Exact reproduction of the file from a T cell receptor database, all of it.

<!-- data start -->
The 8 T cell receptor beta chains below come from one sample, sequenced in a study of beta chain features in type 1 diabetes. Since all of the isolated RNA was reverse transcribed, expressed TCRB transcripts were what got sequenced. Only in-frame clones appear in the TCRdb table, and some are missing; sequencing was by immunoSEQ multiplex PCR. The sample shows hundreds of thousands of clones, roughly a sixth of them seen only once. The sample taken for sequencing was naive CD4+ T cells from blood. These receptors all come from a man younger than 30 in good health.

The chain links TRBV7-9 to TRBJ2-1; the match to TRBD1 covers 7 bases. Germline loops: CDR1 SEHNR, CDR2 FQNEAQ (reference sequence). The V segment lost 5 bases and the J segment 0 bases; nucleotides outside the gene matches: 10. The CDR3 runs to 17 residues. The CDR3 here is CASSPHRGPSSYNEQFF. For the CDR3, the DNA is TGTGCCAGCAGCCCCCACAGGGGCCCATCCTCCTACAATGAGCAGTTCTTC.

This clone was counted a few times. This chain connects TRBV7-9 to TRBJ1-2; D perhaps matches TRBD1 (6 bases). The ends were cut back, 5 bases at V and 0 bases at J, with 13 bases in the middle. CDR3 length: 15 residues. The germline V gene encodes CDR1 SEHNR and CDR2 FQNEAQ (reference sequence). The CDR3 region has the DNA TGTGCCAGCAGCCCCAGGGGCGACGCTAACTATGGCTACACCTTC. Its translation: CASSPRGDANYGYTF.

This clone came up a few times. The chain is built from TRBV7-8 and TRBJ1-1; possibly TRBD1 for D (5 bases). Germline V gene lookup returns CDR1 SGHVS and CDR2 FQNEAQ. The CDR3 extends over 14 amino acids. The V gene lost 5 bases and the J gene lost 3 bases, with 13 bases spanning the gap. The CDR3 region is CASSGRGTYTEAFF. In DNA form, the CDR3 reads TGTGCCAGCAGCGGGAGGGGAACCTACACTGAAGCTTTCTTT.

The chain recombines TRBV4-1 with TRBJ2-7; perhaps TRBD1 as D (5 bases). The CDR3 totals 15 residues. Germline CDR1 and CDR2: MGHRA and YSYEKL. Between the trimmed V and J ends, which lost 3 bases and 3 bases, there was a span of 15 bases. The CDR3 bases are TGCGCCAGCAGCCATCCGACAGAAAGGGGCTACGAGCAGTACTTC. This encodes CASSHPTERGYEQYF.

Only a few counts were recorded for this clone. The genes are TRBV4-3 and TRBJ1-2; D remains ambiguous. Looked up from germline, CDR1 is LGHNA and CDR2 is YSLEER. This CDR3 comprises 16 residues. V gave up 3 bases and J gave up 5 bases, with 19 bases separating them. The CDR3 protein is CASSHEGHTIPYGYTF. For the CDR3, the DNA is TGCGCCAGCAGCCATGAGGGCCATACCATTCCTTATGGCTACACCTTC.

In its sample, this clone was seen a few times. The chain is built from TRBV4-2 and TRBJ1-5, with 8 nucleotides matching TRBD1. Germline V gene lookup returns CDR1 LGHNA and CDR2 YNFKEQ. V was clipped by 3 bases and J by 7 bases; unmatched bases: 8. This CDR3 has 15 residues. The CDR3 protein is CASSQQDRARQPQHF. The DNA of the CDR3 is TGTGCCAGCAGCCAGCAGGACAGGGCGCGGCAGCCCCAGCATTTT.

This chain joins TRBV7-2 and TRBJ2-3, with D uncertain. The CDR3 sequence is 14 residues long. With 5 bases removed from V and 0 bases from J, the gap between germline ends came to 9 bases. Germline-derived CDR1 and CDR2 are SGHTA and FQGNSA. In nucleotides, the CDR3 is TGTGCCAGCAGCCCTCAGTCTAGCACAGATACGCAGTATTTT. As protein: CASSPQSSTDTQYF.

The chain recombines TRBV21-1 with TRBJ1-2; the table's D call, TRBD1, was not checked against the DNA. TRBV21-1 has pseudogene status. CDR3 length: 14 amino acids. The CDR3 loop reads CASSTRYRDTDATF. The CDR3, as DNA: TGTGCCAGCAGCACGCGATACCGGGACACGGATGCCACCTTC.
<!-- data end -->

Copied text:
The 8 T cell receptor beta chains below come from one sample, sequenced in a study of beta chain features in type 1 diabetes. Since all of the isolated RNA was reverse transcribed, expressed TCRB transcripts were what got sequenced. Only in-frame clones appear in the TCRdb table, and some are missing; sequencing was by immunoSEQ multiplex PCR. The sample shows hundreds of thousands of clones, roughly a sixth of them seen only once. The sample taken for sequencing was naive CD4+ T cells from blood. These receptors all come from a man younger than 30 in good health.

The chain links TRBV7-9 to TRBJ2-1; the match to TRBD1 covers 7 bases. Germline loops: CDR1 SEHNR, CDR2 FQNEAQ (reference sequence). The V segment lost 5 bases and the J segment 0 bases; nucleotides outside the gene matches: 10. The CDR3 runs to 17 residues. The CDR3 here is CASSPHRGPSSYNEQFF. For the CDR3, the DNA is TGTGCCAGCAGCCCCCACAGGGGCCCATCCTCCTACAATGAGCAGTTCTTC.

This clone was counted a few times. This chain connects TRBV7-9 to TRBJ1-2; D perhaps matches TRBD1 (6 bases). The ends were cut back, 5 bases at V and 0 bases at J, with 13 bases in the middle. CDR3 length: 15 residues. The germline V gene encodes CDR1 SEHNR and CDR2 FQNEAQ (reference sequence). The CDR3 region has the DNA TGTGCCAGCAGCCCCAGGGGCGACGCTAACTATGGCTACACCTTC. Its translation: CASSPRGDANYGYTF.

This clone came up a few times. The chain is built from TRBV7-8 and TRBJ1-1; possibly TRBD1 for D (5 bases). Germline V gene lookup returns CDR1 SGHVS and CDR2 FQNEAQ. The CDR3 extends over 14 amino acids. The V gene lost 5 bases and the J gene lost 3 bases, with 13 bases spanning the gap. The CDR3 region is CASSGRGTYTEAFF. In DNA form, the CDR3 reads TGTGCCAGCAGCGGGAGGGGAACCTACACTGAAGCTTTCTTT.

The chain recombines TRBV4-1 with TRBJ2-7; perhaps TRBD1 as D (5 bases). The CDR3 totals 15 residues. Germline CDR1 and CDR2: MGHRA and YSYEKL. Between the trimmed V and J ends, which lost 3 bases and 3 bases, there was a span of 15 bases. The CDR3 bases are TGCGCCAGCAGCCATCCGACAGAAAGGGGCTACGAGCAGTACTTC. This encodes CASSHPTERGYEQYF.

Only a few counts were recorded for this clone. The genes are TRBV4-3 and TRBJ1-2; D remains ambiguous. Looked up from germline, CDR1 is LGHNA and CDR2 is YSLEER. This CDR3 comprises 16 residues. V gave up 3 bases and J gave up 5 bases, with 19 bases separating them. The CDR3 protein is CASSHEGHTIPYGYTF. For the CDR3, the DNA is TGCGCCAGCAGCCATGAGGGCCATACCATTCCTTATGGCTACACCTTC.

In its sample, this clone was seen a few times. The chain is built from TRBV4-2 and TRBJ1-5, with 8 nucleotides matching TRBD1. Germline V gene lookup returns CDR1 LGHNA and CDR2 YNFKEQ. V was clipped by 3 bases and J by 7 bases; unmatched bases: 8. This CDR3 has 15 residues. The CDR3 protein is CASSQQDRARQPQHF. The DNA of the CDR3 is TGTGCCAGCAGCCAGCAGGACAGGGCGCGGCAGCCCCAGCATTTT.

This chain joins TRBV7-2 and TRBJ2-3, with D uncertain. The CDR3 sequence is 14 residues long. With 5 bases removed from V and 0 bases from J, the gap between germline ends came to 9 bases. Germline-derived CDR1 and CDR2 are SGHTA and FQGNSA. In nucleotides, the CDR3 is TGTGCCAGCAGCCCTCAGTCTAGCACAGATACGCAGTATTTT. As protein: CASSPQSSTDTQYF.

The chain recombines TRBV21-1 with TRBJ1-2; the table's D call, TRBD1, was not checked against the DNA. TRBV21-1 has pseudogene status. CDR3 length: 14 amino acids. The CDR3 loop reads CASSTRYRDTDATF. The CDR3, as DNA: TGTGCCAGCAGCACGCGATACCGGGACACGGATGCCACCTTC.